Stern and colleagues, in a series of patients with human immunodeficiency virus (HIV) infection, demonstrate that those variables significantly associated with time to develop dementia included depression, altered executive abilities, and the presence of motor abnormalities on neurological examination. These clinical features are of clear practical value in evaluating this emerging group of HIV patients.
Visual Variant of AD
Bokde et al studied AD patients who had prominent visual and visuospatial symptoms. The resting cerebral metabolic rate for glucose was measured using positron emission tomographic (PET) brain scans both in patients with routine AD and in those with visual symptoms. Altered functional activity was shown to be directly caused by cerebral hypometabolism and not simply by brain atrophy. These findings are of considerable interest in differentiating metabolic from structural changes.
COX-2 and AD
Ho and colleagues have studied cyclooxygenase-2 (COX-2) expression in the brain as a function of clinical progression of early AD. An enzyme involved in inflammatory mechanisms, COX-2 is up-regulated in brains with AD and is now a therapeutic target for anti-inflammatory therapy. In this study, neuronal COX-2 content in specific regions of the hippocampus increased in AD brains as the disease progressed. Thus, COX-2 is likely to be a key indicator of clinical progression in AD and supports the approach of anti–COX-2 therapy.
Frontal Lobe Hypometabolism With Lacunar Infarcts
Reed and colleagues have shown that cognitive decline in patients with lacunae may occur in part from progressive vascular compromise in subcortical frontal circuits. Lacunae contribute to cognitive decline, as elegantly shown in this study with PET scanning; bilateral and right hemisphere dorsolateral frontal metabolism significantly predicted cognitive decline of a significant degree.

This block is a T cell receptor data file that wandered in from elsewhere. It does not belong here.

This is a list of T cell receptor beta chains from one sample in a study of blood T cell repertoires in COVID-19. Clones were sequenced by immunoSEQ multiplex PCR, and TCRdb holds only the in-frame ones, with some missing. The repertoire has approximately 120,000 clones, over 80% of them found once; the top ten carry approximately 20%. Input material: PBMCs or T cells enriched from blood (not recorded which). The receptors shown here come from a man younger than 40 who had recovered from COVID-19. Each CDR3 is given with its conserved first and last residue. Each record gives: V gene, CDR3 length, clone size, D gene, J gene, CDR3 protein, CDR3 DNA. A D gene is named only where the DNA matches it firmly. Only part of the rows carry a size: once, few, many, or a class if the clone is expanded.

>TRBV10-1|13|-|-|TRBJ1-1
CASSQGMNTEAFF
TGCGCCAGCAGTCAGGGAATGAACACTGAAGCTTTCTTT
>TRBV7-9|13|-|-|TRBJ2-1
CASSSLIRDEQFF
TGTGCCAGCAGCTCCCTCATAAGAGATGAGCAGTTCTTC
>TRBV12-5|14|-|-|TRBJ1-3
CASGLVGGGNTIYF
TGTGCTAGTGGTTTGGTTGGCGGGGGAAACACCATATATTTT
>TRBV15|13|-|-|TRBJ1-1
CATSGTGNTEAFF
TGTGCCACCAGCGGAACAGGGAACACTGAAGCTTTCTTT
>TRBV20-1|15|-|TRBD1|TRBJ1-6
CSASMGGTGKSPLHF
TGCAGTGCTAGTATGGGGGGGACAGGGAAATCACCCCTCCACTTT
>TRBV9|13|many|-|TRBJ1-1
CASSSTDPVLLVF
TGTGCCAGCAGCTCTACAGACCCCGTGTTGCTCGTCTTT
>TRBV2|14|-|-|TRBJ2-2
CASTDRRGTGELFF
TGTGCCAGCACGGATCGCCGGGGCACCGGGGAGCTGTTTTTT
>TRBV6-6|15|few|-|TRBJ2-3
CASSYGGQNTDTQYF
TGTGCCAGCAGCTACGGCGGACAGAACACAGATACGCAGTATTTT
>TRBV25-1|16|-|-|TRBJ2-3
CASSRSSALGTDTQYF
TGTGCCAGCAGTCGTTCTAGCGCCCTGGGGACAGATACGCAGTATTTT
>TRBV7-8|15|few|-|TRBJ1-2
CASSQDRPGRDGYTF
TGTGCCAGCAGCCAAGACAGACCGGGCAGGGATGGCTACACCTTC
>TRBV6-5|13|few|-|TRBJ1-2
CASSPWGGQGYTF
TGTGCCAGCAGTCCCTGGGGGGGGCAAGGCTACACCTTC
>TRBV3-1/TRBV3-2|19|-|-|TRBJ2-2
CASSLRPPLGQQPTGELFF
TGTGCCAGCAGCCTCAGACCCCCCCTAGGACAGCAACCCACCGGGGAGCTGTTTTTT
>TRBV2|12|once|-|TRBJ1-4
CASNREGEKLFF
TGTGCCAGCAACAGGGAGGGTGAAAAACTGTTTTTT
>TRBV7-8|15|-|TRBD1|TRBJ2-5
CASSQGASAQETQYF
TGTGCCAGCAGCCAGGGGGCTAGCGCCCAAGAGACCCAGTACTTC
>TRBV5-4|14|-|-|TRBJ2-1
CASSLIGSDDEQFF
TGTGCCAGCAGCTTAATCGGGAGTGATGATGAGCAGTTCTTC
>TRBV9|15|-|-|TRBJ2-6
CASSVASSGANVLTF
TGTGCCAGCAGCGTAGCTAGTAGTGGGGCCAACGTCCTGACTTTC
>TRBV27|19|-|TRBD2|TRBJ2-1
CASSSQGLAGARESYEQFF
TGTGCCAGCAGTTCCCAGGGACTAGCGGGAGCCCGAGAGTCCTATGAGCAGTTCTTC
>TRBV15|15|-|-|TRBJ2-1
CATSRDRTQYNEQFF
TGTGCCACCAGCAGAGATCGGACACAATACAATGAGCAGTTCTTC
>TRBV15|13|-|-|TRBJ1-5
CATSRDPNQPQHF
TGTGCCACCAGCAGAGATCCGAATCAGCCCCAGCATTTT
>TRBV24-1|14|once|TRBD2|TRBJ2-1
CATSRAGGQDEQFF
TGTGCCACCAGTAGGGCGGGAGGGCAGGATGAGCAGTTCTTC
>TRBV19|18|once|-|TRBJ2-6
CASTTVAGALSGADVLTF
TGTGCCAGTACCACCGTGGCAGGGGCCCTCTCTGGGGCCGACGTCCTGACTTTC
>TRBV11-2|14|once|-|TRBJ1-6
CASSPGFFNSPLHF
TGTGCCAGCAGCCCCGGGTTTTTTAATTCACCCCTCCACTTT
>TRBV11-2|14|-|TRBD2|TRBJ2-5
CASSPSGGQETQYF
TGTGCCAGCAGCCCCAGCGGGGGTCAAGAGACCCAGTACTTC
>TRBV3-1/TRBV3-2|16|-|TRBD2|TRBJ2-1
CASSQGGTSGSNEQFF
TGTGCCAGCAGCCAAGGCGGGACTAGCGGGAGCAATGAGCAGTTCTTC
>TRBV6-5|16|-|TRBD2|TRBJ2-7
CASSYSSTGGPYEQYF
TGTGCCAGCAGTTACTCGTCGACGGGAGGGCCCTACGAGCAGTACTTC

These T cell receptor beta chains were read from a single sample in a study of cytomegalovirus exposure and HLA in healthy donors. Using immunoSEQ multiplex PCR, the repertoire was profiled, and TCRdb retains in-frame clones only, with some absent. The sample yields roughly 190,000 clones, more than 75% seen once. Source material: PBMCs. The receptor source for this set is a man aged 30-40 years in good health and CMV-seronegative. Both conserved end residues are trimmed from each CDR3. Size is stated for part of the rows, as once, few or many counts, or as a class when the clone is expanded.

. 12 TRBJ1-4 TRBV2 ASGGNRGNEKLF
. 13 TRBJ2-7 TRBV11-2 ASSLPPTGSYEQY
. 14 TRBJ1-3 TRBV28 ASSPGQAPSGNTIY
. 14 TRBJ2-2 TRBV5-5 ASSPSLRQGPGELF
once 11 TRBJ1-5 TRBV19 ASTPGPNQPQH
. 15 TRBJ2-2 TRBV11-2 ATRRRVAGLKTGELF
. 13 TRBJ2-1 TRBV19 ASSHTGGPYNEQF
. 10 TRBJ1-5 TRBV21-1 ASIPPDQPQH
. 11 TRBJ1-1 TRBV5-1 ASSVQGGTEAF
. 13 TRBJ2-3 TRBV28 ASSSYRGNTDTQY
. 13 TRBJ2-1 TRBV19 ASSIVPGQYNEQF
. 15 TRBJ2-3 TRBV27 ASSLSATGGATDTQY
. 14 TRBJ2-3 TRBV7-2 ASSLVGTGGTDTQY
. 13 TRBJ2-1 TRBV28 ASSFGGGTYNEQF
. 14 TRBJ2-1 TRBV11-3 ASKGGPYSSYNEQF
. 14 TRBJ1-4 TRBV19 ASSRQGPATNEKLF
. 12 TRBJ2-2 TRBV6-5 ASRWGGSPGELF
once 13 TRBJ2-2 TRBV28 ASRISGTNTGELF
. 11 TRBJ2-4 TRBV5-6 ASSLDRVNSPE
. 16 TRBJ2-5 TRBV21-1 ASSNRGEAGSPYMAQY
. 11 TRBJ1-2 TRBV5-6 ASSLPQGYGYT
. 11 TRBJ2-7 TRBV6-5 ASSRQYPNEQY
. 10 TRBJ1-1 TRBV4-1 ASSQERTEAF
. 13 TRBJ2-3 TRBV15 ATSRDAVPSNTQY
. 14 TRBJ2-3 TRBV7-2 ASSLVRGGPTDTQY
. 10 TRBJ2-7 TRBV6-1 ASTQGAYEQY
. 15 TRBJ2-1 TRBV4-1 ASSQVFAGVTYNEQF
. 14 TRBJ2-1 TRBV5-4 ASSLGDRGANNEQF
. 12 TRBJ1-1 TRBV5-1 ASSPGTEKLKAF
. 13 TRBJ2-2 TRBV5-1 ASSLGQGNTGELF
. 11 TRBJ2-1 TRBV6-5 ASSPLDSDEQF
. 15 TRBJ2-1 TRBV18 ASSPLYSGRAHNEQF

How to Avoid Dementia: Exercise
Laurin and colleagues show in this rigorous, comprehensive study that regular physical activity, especially in women, is an important protective factor against cognitive decline and dementia. The more exercise, the better the effect!
Dementia With Lewy Bodies
Cordery and colleagues, in an interesting case report of a patient with dementia and Lewy bodies, found a pattern of hypometabolism characteristic of AD using oxygen 15–labeled PET. At postmortem examination, there was no pathological evidence of AD, but diffuse cortical Lewy bodies were seen in the pigmented brainstem nuclei and cerebral cortex. The occipital metabolism was normal. It has been reported that PET studies show low occipital metabolism in diffuse dementia with Lewy bodies; as shown in this study, while occipital hypometabolism may favor that diagnosis, it is not necessary for diagnosis.
Missing Article Title. Arch Neurol. 2001;58(3):343–345. doi:10.1001/archneur.58.3.343